“throw” statement in Siebel eScript is inherited from the ECMA script. It will pass the error details back to the caller if there is an error during the script execution.
The error message reaches the highest level, and then there are no more levels it just gets thrown back to requester.
Consider a business service that calls an internal custom function from its Service_PreInvokeMethod method. If you use “throw” statements both in the pre-invoke method and in the custom function, this is what you will observe..
Service in question is called from from the Business Service Simulator. You will see the same behaviour even if you call the business service from a button, user property, or other scripts.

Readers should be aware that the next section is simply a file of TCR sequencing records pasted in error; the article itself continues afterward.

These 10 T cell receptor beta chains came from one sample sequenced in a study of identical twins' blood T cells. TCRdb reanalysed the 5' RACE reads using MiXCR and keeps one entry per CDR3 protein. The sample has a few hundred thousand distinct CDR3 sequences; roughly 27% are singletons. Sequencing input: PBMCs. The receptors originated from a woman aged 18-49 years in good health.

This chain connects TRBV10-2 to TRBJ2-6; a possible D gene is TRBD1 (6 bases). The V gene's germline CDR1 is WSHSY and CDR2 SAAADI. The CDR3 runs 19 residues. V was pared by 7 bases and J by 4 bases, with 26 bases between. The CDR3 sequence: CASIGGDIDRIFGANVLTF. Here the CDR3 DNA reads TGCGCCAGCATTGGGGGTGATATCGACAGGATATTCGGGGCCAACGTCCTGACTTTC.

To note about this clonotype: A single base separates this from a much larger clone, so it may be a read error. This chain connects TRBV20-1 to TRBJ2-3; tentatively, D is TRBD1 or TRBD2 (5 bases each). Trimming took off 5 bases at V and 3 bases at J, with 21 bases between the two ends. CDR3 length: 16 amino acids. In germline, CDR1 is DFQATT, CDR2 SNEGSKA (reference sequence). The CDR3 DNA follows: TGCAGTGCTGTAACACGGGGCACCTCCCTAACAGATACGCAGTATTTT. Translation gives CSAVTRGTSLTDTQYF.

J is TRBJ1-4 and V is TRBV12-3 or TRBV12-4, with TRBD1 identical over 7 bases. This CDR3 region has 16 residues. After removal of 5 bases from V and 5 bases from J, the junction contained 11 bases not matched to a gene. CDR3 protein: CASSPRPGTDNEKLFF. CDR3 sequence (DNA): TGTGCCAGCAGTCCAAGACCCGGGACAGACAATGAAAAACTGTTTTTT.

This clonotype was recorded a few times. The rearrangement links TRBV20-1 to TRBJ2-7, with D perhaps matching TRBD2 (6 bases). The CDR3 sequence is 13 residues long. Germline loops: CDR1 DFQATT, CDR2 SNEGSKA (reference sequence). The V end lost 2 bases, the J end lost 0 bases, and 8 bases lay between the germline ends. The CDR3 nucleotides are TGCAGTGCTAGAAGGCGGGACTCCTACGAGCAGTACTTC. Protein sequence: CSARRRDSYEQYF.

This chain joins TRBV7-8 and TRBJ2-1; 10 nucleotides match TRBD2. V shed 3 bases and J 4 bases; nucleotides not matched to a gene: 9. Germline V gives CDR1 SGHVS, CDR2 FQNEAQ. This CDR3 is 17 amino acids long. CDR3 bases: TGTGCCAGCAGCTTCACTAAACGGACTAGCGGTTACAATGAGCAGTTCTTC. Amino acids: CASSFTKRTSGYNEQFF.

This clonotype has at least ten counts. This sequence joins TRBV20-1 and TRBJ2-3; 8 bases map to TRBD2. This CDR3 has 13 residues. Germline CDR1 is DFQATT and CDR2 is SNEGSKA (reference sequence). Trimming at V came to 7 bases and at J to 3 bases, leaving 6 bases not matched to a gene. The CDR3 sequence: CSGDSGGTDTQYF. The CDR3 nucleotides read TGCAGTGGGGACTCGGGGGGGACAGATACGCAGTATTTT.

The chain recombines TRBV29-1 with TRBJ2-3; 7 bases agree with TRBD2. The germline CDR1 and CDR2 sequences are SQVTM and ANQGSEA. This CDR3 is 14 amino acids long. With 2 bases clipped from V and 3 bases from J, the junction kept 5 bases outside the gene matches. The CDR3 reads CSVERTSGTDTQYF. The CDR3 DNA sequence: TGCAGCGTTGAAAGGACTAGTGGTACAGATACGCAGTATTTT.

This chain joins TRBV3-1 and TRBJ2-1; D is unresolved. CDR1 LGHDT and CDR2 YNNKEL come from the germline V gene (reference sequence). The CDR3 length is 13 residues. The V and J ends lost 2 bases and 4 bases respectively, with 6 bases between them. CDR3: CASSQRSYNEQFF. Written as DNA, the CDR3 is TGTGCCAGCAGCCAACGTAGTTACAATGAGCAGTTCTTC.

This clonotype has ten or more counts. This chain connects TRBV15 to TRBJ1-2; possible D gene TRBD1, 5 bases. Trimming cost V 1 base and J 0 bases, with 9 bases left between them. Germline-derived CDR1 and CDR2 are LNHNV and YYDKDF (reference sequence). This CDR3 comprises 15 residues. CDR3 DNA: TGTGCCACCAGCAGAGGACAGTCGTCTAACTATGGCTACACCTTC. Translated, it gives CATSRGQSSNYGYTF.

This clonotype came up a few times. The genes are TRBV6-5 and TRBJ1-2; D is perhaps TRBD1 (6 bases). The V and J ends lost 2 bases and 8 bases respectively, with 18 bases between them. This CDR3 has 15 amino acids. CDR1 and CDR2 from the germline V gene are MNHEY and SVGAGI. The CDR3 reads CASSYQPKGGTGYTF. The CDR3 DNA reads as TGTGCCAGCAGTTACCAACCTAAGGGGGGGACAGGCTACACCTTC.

As you can see from the screenshot, it becomes really easy to locate the source of the problem. In this case it was a typo error – script has GetBusinessObject instead of GetBusObject.
Though “throw” makes it very easy for a developer to debug the scripts, complex error messages are not encouraged to be shown to the end user. You can then use TheApplication().RaiseErrorText in the custom function to simplify the error message.
Although this is still cryptic, the users are assured to not freak out by looking at the error message.